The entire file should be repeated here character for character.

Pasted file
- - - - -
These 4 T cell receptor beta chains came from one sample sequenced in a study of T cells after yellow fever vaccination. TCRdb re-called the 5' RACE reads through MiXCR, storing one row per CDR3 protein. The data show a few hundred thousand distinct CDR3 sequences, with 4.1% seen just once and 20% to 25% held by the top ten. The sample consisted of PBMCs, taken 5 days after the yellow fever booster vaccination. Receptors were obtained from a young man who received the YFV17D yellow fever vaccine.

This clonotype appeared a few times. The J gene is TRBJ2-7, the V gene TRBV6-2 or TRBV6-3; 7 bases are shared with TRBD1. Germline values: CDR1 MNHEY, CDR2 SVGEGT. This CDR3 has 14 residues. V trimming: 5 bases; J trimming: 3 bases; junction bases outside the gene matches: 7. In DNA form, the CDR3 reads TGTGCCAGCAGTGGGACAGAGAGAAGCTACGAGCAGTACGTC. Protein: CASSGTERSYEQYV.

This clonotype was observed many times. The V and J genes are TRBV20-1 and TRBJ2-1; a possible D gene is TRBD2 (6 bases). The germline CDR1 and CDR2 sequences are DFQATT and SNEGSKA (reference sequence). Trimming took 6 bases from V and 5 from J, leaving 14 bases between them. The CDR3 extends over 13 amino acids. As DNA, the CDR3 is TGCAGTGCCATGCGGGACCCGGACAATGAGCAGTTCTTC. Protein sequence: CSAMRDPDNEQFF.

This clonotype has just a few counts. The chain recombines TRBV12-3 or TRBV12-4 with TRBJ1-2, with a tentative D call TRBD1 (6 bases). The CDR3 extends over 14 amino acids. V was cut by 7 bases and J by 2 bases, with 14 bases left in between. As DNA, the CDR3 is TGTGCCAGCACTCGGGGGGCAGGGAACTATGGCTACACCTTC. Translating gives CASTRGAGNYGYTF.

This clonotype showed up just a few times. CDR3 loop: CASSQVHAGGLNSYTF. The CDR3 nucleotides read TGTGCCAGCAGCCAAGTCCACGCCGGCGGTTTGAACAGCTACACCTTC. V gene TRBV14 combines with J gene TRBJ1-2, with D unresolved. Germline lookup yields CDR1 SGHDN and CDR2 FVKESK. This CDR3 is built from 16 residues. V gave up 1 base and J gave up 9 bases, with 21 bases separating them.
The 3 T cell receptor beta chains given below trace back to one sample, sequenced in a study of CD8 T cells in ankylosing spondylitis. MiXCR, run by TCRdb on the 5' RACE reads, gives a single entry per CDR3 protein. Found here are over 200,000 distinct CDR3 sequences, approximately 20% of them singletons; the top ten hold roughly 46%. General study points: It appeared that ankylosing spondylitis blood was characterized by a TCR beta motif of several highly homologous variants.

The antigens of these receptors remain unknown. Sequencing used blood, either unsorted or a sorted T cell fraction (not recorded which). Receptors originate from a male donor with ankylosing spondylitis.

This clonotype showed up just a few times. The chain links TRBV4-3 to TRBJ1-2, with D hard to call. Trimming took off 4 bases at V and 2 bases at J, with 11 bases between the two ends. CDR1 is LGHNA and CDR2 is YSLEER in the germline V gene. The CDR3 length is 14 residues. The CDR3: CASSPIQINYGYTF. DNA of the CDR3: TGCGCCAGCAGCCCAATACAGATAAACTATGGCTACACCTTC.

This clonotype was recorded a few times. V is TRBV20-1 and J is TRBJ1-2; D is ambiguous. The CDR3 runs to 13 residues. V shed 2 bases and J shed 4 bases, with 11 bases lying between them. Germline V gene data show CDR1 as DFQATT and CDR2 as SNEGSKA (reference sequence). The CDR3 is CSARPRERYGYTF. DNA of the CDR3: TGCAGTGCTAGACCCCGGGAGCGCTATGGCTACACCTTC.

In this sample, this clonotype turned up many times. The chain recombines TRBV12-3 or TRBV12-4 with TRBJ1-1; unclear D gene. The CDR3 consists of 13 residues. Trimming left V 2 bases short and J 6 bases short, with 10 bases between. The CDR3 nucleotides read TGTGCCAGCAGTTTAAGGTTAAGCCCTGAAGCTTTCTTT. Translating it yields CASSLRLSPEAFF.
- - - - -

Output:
These 4 T cell receptor beta chains came from one sample sequenced in a study of T cells after yellow fever vaccination. TCRdb re-called the 5' RACE reads through MiXCR, storing one row per CDR3 protein. The data show a few hundred thousand distinct CDR3 sequences, with 4.1% seen just once and 20% to 25% held by the top ten. The sample consisted of PBMCs, taken 5 days after the yellow fever booster vaccination. Receptors were obtained from a young man who received the YFV17D yellow fever vaccine.

This clonotype appeared a few times. The J gene is TRBJ2-7, the V gene TRBV6-2 or TRBV6-3; 7 bases are shared with TRBD1. Germline values: CDR1 MNHEY, CDR2 SVGEGT. This CDR3 has 14 residues. V trimming: 5 bases; J trimming: 3 bases; junction bases outside the gene matches: 7. In DNA form, the CDR3 reads TGTGCCAGCAGTGGGACAGAGAGAAGCTACGAGCAGTACGTC. Protein: CASSGTERSYEQYV.

This clonotype was observed many times. The V and J genes are TRBV20-1 and TRBJ2-1; a possible D gene is TRBD2 (6 bases). The germline CDR1 and CDR2 sequences are DFQATT and SNEGSKA (reference sequence). Trimming took 6 bases from V and 5 from J, leaving 14 bases between them. The CDR3 extends over 13 amino acids. As DNA, the CDR3 is TGCAGTGCCATGCGGGACCCGGACAATGAGCAGTTCTTC. Protein sequence: CSAMRDPDNEQFF.

This clonotype has just a few counts. The chain recombines TRBV12-3 or TRBV12-4 with TRBJ1-2, with a tentative D call TRBD1 (6 bases). The CDR3 extends over 14 amino acids. V was cut by 7 bases and J by 2 bases, with 14 bases left in between. As DNA, the CDR3 is TGTGCCAGCACTCGGGGGGCAGGGAACTATGGCTACACCTTC. Translating gives CASTRGAGNYGYTF.

This clonotype showed up just a few times. CDR3 loop: CASSQVHAGGLNSYTF. The CDR3 nucleotides read TGTGCCAGCAGCCAAGTCCACGCCGGCGGTTTGAACAGCTACACCTTC. V gene TRBV14 combines with J gene TRBJ1-2, with D unresolved. Germline lookup yields CDR1 SGHDN and CDR2 FVKESK. This CDR3 is built from 16 residues. V gave up 1 base and J gave up 9 bases, with 21 bases separating them.
The 3 T cell receptor beta chains given below trace back to one sample, sequenced in a study of CD8 T cells in ankylosing spondylitis. MiXCR, run by TCRdb on the 5' RACE reads, gives a single entry per CDR3 protein. Found here are over 200,000 distinct CDR3 sequences, approximately 20% of them singletons; the top ten hold roughly 46%. General study points: It appeared that ankylosing spondylitis blood was characterized by a TCR beta motif of several highly homologous variants.

The antigens of these receptors remain unknown. Sequencing used blood, either unsorted or a sorted T cell fraction (not recorded which). Receptors originate from a male donor with ankylosing spondylitis.

This clonotype showed up just a few times. The chain links TRBV4-3 to TRBJ1-2, with D hard to call. Trimming took off 4 bases at V and 2 bases at J, with 11 bases between the two ends. CDR1 is LGHNA and CDR2 is YSLEER in the germline V gene. The CDR3 length is 14 residues. The CDR3: CASSPIQINYGYTF. DNA of the CDR3: TGCGCCAGCAGCCCAATACAGATAAACTATGGCTACACCTTC.

This clonotype was recorded a few times. V is TRBV20-1 and J is TRBJ1-2; D is ambiguous. The CDR3 runs to 13 residues. V shed 2 bases and J shed 4 bases, with 11 bases lying between them. Germline V gene data show CDR1 as DFQATT and CDR2 as SNEGSKA (reference sequence). The CDR3 is CSARPRERYGYTF. DNA of the CDR3: TGCAGTGCTAGACCCCGGGAGCGCTATGGCTACACCTTC.

In this sample, this clonotype turned up many times. The chain recombines TRBV12-3 or TRBV12-4 with TRBJ1-1; unclear D gene. The CDR3 consists of 13 residues. Trimming left V 2 bases short and J 6 bases short, with 10 bases between. The CDR3 nucleotides read TGTGCCAGCAGTTTAAGGTTAAGCCCTGAAGCTTTCTTT. Translating it yields CASSLRLSPEAFF.